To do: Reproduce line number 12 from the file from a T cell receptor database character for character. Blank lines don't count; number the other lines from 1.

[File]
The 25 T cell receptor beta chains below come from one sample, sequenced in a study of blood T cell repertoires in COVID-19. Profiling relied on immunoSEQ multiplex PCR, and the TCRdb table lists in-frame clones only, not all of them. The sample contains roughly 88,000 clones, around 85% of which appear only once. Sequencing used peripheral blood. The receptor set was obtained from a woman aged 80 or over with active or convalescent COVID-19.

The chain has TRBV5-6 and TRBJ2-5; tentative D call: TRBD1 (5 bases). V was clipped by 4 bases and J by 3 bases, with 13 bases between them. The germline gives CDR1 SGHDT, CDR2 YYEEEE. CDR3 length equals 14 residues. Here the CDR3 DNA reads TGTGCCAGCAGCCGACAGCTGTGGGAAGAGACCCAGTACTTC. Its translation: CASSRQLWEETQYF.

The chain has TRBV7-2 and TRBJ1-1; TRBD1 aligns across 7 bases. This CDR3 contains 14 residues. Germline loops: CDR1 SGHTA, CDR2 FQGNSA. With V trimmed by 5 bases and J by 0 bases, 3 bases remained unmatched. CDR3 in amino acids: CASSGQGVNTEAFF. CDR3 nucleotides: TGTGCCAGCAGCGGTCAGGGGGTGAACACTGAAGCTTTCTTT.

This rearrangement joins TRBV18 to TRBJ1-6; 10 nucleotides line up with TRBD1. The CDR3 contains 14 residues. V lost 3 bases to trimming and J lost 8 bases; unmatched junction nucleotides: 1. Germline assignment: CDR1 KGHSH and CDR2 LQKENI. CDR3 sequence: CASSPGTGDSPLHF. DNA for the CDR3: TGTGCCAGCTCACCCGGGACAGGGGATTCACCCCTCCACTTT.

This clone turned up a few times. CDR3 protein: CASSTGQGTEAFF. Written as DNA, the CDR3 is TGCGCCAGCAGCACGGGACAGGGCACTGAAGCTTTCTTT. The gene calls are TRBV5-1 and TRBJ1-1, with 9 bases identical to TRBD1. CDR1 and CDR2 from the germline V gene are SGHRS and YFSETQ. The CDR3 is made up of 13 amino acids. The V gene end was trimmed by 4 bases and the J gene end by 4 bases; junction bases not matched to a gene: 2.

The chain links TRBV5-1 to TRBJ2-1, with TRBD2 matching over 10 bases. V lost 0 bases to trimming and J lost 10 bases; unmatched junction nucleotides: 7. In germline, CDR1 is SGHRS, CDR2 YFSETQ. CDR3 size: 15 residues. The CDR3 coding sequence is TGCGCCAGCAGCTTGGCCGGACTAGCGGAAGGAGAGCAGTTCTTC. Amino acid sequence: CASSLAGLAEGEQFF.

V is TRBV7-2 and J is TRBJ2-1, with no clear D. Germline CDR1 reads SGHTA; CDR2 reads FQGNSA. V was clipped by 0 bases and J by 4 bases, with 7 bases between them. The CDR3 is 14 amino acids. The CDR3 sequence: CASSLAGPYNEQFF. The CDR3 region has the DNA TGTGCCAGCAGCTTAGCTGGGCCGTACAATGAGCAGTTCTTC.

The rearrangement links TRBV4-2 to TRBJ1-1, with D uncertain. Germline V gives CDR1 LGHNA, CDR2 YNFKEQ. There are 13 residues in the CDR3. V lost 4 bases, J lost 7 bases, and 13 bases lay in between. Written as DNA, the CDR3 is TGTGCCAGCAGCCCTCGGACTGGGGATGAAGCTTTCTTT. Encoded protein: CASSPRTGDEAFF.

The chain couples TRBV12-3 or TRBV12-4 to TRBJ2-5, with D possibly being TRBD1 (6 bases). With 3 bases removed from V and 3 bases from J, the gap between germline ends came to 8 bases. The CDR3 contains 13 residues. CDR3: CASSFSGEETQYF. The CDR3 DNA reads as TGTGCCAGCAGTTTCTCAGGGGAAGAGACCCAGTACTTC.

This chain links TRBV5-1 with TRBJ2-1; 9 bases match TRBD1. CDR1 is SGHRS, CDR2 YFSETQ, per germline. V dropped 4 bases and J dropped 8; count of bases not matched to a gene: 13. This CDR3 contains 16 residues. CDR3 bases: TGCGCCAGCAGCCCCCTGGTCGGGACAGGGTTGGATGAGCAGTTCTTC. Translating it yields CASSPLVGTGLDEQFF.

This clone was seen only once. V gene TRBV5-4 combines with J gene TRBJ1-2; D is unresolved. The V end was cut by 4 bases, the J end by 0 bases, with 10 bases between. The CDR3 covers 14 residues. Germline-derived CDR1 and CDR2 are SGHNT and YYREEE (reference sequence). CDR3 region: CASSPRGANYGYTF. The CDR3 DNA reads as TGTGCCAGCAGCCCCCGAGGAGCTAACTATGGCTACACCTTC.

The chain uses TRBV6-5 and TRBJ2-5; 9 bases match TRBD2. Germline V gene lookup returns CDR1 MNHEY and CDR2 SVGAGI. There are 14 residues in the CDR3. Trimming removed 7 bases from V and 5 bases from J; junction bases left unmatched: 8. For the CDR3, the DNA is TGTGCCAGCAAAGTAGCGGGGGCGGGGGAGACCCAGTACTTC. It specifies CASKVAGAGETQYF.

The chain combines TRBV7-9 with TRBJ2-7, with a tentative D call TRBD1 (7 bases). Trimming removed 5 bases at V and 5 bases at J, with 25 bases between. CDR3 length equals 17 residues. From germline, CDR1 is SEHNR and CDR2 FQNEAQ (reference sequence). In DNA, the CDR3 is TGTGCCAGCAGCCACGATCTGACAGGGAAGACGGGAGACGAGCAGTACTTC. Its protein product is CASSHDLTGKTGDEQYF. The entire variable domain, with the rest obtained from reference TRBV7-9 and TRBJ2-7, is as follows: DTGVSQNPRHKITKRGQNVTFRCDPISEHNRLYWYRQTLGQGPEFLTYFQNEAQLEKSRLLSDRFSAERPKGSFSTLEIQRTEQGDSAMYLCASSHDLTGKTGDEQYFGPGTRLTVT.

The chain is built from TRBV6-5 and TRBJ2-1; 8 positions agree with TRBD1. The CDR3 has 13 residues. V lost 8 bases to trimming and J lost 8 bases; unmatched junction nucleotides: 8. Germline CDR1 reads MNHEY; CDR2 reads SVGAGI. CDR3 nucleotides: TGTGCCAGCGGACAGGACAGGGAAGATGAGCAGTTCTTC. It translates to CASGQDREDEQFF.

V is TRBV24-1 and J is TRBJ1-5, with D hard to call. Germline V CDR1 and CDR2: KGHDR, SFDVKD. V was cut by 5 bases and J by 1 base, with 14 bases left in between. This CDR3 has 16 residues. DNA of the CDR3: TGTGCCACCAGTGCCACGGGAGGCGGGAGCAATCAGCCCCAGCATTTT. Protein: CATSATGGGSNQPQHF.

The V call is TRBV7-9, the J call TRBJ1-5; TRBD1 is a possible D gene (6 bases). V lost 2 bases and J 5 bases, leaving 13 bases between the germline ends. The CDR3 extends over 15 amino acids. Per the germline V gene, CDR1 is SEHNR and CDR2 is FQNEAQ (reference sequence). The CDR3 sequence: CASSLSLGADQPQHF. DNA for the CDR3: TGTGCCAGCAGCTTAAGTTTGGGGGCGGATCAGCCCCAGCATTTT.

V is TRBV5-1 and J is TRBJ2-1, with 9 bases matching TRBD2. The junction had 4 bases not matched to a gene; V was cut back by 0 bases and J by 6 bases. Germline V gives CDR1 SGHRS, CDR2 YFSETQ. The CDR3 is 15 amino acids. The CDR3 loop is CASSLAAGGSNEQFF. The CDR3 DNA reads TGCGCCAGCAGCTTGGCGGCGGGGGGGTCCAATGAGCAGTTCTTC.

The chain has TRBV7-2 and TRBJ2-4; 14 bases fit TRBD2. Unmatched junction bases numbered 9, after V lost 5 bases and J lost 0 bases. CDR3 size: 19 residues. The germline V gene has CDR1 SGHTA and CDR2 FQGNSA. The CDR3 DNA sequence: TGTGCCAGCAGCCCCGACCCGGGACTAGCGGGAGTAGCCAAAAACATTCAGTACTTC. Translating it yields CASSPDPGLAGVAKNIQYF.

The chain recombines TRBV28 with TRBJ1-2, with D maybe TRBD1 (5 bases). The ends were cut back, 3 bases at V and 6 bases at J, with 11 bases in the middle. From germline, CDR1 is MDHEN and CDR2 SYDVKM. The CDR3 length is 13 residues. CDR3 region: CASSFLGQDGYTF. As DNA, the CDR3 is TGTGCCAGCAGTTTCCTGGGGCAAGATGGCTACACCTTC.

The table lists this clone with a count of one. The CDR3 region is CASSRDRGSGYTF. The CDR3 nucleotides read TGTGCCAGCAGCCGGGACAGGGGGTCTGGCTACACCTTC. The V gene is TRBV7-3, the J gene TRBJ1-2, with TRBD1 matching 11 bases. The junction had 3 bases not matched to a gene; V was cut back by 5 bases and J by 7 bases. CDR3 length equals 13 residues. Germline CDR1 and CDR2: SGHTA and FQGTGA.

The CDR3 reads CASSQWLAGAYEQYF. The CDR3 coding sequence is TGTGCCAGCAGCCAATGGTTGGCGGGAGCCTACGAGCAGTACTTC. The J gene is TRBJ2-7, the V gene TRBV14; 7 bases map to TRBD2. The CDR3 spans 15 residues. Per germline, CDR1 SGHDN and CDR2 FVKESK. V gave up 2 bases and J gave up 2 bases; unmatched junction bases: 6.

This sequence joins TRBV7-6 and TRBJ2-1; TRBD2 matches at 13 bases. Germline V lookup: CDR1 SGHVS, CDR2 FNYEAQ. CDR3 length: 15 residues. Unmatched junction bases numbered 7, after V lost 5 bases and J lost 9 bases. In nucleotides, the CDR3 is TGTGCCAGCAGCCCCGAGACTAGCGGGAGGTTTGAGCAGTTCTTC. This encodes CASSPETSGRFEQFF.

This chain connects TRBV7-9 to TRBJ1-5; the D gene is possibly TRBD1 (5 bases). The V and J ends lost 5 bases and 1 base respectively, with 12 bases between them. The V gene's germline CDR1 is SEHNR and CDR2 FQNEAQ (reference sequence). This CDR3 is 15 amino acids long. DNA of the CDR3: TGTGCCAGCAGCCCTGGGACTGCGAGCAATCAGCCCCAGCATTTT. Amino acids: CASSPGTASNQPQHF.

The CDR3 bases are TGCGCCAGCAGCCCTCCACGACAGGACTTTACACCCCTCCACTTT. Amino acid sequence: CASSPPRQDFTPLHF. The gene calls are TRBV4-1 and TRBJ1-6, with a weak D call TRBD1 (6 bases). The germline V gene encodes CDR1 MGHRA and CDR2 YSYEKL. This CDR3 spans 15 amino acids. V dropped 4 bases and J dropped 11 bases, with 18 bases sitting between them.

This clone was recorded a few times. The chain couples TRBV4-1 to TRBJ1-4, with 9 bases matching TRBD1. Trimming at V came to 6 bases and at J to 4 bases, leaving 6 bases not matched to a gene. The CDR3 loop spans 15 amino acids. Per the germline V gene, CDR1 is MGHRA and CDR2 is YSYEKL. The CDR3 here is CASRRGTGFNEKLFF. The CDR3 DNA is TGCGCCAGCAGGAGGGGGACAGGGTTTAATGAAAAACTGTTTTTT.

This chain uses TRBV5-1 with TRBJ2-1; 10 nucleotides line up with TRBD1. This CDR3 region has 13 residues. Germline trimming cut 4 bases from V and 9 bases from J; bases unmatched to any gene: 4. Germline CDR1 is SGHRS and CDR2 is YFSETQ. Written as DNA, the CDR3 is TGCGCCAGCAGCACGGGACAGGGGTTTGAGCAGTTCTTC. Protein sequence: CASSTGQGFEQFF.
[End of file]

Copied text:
The chain uses TRBV6-5 and TRBJ2-5; 9 bases match TRBD2. Germline V gene lookup returns CDR1 MNHEY and CDR2 SVGAGI. There are 14 residues in the CDR3. Trimming removed 7 bases from V and 5 bases from J; junction bases left unmatched: 8. For the CDR3, the DNA is TGTGCCAGCAAAGTAGCGGGGGCGGGGGAGACCCAGTACTTC. It specifies CASKVAGAGETQYF.